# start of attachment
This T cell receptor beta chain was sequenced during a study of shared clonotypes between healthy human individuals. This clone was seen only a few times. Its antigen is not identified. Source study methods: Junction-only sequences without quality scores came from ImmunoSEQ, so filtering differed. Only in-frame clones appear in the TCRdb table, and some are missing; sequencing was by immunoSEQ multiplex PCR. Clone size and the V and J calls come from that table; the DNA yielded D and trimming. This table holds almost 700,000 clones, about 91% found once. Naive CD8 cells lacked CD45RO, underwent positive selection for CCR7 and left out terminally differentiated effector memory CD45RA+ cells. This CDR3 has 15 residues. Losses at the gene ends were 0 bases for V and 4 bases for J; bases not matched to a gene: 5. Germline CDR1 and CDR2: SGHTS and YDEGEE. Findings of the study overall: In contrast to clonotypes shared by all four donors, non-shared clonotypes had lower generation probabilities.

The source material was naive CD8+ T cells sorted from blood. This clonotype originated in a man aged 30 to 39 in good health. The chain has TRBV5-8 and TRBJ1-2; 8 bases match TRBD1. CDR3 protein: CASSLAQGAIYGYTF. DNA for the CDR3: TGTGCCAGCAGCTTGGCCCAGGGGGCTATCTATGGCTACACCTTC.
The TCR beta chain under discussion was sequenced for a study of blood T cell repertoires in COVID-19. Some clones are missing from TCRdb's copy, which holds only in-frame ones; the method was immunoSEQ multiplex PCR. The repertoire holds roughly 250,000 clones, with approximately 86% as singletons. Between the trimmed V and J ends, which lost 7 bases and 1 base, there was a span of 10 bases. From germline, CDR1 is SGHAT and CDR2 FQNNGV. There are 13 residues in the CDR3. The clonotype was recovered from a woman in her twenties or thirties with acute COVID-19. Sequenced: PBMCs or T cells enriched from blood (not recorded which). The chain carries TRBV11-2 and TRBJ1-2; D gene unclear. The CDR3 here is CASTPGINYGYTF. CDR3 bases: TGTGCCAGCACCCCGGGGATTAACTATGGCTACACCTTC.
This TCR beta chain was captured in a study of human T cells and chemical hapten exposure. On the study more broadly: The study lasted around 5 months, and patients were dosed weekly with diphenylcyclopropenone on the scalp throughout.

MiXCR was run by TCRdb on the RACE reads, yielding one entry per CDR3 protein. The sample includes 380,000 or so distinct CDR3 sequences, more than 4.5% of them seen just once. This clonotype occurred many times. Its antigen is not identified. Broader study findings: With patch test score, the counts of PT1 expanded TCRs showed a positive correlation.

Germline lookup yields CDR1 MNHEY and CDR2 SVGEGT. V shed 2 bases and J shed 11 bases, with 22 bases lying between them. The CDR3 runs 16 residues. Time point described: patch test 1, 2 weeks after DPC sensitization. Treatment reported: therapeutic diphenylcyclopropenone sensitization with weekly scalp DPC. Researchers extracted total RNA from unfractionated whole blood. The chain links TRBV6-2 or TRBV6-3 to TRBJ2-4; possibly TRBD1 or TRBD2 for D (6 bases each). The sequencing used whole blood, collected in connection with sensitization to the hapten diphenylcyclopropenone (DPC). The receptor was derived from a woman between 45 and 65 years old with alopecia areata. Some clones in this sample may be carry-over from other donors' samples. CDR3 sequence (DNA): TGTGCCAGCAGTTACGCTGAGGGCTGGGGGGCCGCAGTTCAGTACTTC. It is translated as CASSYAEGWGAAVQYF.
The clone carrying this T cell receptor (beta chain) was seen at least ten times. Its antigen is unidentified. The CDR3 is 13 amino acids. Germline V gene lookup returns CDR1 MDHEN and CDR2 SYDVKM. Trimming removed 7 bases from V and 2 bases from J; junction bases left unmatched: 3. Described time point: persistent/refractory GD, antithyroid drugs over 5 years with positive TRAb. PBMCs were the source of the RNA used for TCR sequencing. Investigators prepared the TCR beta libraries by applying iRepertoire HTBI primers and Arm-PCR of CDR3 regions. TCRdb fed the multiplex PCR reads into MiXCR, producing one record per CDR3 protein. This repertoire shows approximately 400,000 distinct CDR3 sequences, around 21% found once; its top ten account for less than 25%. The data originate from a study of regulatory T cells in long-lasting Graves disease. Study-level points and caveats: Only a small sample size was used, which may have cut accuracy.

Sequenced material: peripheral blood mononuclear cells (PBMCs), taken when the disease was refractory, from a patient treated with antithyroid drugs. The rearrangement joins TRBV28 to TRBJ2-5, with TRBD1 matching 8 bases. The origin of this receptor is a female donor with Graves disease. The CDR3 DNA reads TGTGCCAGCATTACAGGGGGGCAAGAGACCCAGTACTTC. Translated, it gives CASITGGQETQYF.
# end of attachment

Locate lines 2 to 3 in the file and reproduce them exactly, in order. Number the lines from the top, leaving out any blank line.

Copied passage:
The source material was naive CD8+ T cells sorted from blood. This clonotype originated in a man aged 30 to 39 in good health. The chain has TRBV5-8 and TRBJ1-2; 8 bases match TRBD1. CDR3 protein: CASSLAQGAIYGYTF. DNA for the CDR3: TGTGCCAGCAGCTTGGCCCAGGGGGCTATCTATGGCTACACCTTC.
The TCR beta chain under discussion was sequenced for a study of blood T cell repertoires in COVID-19. Some clones are missing from TCRdb's copy, which holds only in-frame ones; the method was immunoSEQ multiplex PCR. The repertoire holds roughly 250,000 clones, with approximately 86% as singletons. Between the trimmed V and J ends, which lost 7 bases and 1 base, there was a span of 10 bases. From germline, CDR1 is SGHAT and CDR2 FQNNGV. There are 13 residues in the CDR3. The clonotype was recovered from a woman in her twenties or thirties with acute COVID-19. Sequenced: PBMCs or T cells enriched from blood (not recorded which). The chain carries TRBV11-2 and TRBJ1-2; D gene unclear. The CDR3 here is CASTPGINYGYTF. CDR3 bases: TGTGCCAGCACCCCGGGGATTAACTATGGCTACACCTTC.